It is not impossible that you could be correct and the aft exposure could be an issue.
However, again, the amazing thing about the JSD is the way that it minimizes such impact by keeping the boat going forward and allowing the wave to lift up the boat.
In other words, if you are going to be hit by a 100 mph baseball, would you rather be traveling 30mph away from it, or 30 mph towards it?
I remember seeing some great test video in a tank or something, or maybe it was just a graphical representation that demonstrated this concept.
Do you remember that catamaran that was abandoned on its maiden voyage? They took a wave from the front that stopped it in its tracks and even pushed it backwards. If I am recalling correctly, this bent the rudders and loosened the front window.
I would much rather take the punch from behind while I am moving forward away from it than be travelling into the punch or not travelling at all.
Also, keep in mind that the bigger the wave, the faster I am going to be going away from it. And, the faster I go, the more force the JSD will be applying to slow me. Seems like the optimum balance.
I also remember reading that if one is going to have a problem with a JSD, it will be from it being too strong and not letting the boat have suitable forward speed.
Anyway, does anyone know of stern issues actually caused by breaking waves with a JSD deployed?
I find this discussion very interesting and would like to point out the following.
In monohulls typically with a knock down the port lights on the up wind side (not the one immersed) blow out. It's the deformation of the house and internal forces that cause this. One would expect the large open houses would be exposed to similar forces by large boarding seas.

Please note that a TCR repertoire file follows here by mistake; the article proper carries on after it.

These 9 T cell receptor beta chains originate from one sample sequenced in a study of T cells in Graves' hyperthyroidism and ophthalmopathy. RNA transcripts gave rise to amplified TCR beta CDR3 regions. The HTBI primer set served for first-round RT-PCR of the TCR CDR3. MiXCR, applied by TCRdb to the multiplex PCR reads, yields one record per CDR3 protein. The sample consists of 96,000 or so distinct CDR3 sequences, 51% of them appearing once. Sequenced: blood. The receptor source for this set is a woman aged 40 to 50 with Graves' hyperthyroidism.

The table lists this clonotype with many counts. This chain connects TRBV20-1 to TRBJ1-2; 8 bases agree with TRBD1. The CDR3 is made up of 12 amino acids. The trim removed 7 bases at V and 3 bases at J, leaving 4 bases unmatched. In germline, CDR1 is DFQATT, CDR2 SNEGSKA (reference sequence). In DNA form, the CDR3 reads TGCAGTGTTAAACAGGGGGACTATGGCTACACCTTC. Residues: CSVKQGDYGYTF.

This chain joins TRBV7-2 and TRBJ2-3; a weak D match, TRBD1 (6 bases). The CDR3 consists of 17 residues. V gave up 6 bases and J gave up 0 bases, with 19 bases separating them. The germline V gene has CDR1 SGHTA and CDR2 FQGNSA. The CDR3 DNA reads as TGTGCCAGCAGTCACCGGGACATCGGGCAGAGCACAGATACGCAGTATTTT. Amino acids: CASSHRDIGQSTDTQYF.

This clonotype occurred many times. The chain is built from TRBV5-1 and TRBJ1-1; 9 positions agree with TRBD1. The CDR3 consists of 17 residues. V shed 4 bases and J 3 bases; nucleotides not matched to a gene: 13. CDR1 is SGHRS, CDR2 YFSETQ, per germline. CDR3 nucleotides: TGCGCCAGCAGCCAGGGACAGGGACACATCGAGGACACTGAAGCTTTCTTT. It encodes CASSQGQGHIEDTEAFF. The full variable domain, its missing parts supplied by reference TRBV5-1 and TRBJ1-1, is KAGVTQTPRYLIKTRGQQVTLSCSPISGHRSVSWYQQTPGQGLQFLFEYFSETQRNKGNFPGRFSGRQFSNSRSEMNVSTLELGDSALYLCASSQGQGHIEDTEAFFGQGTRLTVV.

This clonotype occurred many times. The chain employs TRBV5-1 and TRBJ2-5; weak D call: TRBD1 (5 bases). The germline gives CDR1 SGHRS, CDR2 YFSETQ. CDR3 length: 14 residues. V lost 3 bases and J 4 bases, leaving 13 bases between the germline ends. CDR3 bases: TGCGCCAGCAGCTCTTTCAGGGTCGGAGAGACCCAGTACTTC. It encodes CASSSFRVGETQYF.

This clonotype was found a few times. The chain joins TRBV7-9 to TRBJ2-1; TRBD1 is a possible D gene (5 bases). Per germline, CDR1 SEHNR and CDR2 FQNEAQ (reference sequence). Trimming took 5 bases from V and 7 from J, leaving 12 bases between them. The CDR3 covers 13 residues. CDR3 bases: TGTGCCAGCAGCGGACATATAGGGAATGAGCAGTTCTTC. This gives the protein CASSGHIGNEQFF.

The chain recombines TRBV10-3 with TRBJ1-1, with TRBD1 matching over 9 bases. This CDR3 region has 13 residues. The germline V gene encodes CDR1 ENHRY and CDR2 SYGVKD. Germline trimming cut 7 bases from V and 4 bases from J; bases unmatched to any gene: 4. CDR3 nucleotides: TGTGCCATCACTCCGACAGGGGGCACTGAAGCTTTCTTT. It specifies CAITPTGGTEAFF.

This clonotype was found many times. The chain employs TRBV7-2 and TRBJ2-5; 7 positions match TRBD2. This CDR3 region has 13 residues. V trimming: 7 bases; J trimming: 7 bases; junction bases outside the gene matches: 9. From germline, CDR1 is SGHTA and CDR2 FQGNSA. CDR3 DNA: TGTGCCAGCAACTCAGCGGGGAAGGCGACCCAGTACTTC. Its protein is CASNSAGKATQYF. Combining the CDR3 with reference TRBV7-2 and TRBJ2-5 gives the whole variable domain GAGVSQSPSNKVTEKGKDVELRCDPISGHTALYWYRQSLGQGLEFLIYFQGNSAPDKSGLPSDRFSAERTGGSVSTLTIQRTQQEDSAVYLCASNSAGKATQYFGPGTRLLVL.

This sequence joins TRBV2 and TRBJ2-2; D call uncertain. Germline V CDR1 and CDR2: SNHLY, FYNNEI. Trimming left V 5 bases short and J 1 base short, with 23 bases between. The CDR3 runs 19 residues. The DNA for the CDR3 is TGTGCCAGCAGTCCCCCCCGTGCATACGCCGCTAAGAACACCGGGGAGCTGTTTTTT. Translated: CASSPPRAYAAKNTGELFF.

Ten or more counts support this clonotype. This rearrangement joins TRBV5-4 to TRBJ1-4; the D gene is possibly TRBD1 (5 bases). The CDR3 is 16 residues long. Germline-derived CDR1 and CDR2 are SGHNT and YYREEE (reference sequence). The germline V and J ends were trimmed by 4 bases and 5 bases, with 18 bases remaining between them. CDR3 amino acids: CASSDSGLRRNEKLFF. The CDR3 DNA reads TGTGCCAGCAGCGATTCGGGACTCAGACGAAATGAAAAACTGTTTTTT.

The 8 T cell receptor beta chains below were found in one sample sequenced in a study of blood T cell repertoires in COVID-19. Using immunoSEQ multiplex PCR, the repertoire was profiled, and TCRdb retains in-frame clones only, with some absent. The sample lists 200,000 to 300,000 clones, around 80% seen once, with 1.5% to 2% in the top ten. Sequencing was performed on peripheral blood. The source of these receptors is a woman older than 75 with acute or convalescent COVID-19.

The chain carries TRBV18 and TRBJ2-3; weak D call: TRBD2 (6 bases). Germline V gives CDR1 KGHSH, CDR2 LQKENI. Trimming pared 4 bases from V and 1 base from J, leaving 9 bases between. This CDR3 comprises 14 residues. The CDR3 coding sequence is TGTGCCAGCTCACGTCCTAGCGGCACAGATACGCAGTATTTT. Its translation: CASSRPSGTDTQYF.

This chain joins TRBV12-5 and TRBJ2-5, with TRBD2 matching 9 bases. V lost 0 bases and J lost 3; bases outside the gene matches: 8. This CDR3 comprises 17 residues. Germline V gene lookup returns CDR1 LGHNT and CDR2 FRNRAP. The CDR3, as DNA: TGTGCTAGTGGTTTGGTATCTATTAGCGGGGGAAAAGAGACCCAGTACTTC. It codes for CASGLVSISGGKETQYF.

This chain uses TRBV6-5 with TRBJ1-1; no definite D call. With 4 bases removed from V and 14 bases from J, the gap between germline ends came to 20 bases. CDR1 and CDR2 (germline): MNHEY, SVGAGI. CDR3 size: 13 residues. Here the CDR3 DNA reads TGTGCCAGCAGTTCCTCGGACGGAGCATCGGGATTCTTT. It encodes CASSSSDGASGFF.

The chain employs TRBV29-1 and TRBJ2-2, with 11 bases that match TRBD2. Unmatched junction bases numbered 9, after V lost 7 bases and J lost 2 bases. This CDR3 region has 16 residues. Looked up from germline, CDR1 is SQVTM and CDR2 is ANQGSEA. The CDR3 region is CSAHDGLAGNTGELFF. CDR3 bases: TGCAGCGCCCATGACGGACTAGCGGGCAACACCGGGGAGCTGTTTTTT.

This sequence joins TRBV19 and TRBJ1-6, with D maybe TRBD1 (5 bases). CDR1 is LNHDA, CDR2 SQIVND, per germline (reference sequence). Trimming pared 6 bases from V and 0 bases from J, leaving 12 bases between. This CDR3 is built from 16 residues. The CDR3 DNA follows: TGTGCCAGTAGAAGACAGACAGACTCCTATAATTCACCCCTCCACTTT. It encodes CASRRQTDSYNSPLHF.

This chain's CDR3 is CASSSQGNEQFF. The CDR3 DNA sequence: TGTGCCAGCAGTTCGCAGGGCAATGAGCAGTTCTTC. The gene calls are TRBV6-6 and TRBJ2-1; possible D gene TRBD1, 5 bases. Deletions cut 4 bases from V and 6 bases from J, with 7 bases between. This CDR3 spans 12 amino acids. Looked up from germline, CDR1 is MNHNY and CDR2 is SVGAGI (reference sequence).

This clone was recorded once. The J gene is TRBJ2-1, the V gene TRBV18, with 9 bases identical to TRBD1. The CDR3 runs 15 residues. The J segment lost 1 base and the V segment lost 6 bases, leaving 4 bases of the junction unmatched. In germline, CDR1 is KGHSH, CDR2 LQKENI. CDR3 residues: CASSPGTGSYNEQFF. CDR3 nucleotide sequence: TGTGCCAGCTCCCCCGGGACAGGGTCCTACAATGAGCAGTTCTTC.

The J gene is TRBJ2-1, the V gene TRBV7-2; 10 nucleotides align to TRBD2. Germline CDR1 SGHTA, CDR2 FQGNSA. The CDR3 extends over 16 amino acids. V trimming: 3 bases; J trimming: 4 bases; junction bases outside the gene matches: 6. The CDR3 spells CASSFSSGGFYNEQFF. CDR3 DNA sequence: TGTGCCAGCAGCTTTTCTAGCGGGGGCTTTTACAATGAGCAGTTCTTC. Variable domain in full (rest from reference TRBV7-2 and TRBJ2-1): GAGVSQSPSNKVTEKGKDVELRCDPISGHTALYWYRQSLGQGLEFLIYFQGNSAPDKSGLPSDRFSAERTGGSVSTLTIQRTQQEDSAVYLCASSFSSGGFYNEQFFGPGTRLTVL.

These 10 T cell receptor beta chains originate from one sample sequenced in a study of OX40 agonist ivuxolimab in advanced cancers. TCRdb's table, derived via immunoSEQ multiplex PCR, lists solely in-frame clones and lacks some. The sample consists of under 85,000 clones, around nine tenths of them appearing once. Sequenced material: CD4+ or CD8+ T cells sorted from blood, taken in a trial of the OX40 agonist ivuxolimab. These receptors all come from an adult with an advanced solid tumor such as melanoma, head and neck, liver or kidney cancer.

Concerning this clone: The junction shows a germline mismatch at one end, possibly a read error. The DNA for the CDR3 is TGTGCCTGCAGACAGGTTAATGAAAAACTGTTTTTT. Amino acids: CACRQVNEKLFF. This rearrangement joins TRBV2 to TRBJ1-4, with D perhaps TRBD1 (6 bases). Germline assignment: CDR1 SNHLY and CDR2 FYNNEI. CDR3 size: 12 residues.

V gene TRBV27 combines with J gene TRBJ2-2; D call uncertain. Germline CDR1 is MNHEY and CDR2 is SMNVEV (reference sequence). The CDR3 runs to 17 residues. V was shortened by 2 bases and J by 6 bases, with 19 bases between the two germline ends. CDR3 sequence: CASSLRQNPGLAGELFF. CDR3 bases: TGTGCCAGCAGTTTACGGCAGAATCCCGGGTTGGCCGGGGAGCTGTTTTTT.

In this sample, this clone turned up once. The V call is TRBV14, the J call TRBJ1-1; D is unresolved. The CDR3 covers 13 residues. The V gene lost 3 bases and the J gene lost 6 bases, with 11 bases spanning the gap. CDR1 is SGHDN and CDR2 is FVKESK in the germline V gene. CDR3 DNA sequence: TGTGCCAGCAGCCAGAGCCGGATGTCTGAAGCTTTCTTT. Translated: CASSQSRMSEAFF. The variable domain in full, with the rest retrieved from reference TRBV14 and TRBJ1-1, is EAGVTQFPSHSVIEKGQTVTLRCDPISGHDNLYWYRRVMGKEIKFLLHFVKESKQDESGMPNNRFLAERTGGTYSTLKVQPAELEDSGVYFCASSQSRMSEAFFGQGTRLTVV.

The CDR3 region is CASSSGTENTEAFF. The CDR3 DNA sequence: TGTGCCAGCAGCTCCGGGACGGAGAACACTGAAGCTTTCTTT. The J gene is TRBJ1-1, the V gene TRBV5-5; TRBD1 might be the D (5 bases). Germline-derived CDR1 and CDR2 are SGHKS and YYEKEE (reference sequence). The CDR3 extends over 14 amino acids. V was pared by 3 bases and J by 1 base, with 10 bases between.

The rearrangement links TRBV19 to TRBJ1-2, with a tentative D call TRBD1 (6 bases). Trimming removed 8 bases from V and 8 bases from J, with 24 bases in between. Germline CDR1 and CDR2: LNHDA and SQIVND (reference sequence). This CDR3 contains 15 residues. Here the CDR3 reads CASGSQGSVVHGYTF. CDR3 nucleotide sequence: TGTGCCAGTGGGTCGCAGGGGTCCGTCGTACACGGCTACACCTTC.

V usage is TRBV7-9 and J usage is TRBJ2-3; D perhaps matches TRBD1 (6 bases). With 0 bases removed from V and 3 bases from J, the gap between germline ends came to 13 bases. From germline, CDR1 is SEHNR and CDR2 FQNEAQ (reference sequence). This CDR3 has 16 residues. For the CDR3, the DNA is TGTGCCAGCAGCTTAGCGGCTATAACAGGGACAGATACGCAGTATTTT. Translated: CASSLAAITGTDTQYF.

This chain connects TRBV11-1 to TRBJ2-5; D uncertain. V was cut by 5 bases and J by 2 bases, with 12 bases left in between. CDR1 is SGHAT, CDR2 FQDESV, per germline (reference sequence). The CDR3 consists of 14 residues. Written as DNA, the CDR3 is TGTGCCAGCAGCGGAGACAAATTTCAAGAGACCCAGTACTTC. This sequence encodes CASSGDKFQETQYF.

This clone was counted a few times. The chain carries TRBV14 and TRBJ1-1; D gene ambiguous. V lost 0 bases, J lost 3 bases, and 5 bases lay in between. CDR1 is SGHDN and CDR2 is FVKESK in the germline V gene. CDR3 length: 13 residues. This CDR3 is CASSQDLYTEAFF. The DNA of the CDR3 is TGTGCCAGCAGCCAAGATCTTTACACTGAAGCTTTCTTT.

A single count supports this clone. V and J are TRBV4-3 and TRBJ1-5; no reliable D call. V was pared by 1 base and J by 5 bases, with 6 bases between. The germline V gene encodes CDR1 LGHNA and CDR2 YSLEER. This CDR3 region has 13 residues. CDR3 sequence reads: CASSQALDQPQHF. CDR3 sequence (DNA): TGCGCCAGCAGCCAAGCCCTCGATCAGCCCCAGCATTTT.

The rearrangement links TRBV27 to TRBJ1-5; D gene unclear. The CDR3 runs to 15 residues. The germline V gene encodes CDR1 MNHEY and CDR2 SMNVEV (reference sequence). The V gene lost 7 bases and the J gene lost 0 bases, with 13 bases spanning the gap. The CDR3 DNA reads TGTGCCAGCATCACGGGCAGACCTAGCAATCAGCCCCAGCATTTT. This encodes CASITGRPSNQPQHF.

The forces generated by boarding seas can be extreme. I know of empty davits being severely bent by pooping and have had moderate boarding seas destroy well constructed dodgers. I have a JSD and hope to never use it in anger. I do not expect it to prevent damage to the aft sections of my and any other boat mono or multi if those regions are not constructed to allow for such a occurrence. I think with all due respect jzk is being over optimistic. Yes current port light glass is much stronger then in the past. Yes cored houses are much stiffer. Still, such large houses as seen on multi's will have much greater forces applied. They do not have extensive internal bulk heads spanning the large interior open spaces. Without thoughtful design I believe they are potentially subject to sufficient damage as to compromise watertight integrity allowing risk of down flooding. Returning to original question "What current multi's are safe offshore boats?"